Vulcan has been built by PwC in conjunction with enterprise blockchain solutions provider Bloq, blockchain integration, reporting, compliance and analytics provider Libra, and digital identity start-up Netki. In this regard, the Vulcan platform enables Fintech start-ups and existing innovative technology companies to gain access to PwC’s global client base and co-develop new product offerings.

 

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“Blockchain-enabled business will be multi-network, multi-chain and multi-token,” said Jeff Garzik, CEO and co-founder of Bloq. “Companies exploring blockchain technology need flexible, tailored systems. By partnering with Vulcan, we’re providing an avenue for even the largest of enterprises to be agile during this next wave of innovation.”

 

Jake Benson, CEO at Libra, said: “All large enterprises adopting blockchain technology will require an integration layer, reporting and compliance solutions, and an exceptional user experience to drive digital asset adoption. By partnering with Libra, Vulcan addresses these needs enabling true end-to-end enterprise offerings.”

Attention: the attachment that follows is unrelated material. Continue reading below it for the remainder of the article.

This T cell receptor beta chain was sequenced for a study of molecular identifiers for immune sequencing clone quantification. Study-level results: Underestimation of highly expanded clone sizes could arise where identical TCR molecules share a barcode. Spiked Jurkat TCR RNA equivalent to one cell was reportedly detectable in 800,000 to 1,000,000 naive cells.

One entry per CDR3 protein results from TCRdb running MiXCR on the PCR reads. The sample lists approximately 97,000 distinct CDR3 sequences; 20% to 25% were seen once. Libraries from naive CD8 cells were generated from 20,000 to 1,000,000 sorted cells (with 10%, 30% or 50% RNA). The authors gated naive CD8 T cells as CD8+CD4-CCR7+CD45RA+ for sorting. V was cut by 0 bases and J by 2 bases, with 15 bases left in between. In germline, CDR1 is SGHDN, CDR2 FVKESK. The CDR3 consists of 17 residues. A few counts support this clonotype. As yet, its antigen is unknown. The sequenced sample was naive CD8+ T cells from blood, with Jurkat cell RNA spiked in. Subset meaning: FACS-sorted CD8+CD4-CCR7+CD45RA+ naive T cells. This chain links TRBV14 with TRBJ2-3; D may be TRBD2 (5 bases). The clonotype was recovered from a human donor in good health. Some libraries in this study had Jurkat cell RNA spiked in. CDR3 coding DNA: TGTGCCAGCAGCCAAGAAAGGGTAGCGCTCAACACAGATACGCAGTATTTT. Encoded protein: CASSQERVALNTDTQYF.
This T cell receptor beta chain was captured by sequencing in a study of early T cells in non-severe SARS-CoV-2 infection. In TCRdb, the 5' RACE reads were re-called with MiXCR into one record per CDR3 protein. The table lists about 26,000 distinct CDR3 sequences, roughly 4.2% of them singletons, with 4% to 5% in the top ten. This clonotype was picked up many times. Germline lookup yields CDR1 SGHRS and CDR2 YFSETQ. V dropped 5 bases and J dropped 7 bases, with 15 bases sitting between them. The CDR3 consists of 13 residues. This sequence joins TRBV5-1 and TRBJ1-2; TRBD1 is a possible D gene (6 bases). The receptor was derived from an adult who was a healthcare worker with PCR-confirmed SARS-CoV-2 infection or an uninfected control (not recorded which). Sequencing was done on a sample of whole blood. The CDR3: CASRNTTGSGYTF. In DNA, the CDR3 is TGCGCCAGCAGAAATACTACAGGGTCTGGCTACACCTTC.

Justin Newton, CEO at Netki, said: “ Vulcan’s platform provides institutions with the ability to use Netki’s identity standard, to immediately comply with existing regulatory requirements. Netki provides the only open standards way to meet sanctions list and other risk and compliance needs around knowing your customer’s counterparty. By bringing together best of breed solutions around identity, reporting and security services, Vulcan enables the effective deployment of complete blockchain-based applications and services.”

 

Visit PwC’s website www.vulcandas.com for more information on Vulcan services.

 

Using Libra’s Platform – Keyrus announces industry-leading blockchain connectors for Qlik Sense and Alteryx

Keyrus, an international consultancy in Data Intelligence, Digital Transformation and Enterprise Management, is excited to release the industry- leading blockchain connectors for the popular self-service data tools: Qlik Sense and Alteryx.

 

Watch the Video

 

These connectors make blockchain data as simple to connect to as standard data sources. This allows business users to immediately start joining, analyzing, and visualizing data alongside non-blockchain sources such as customer information, financial performance, and sales/marketing activity. This connection will be crucial for blockchain projects to successfully integrate with enterprise-scale requirements.

 

Underlying these connectors is Libra, the management information layer for blockchain technology. Libra connects to any blockchain protocol, and transforms the raw data into a useable format to suit business needs.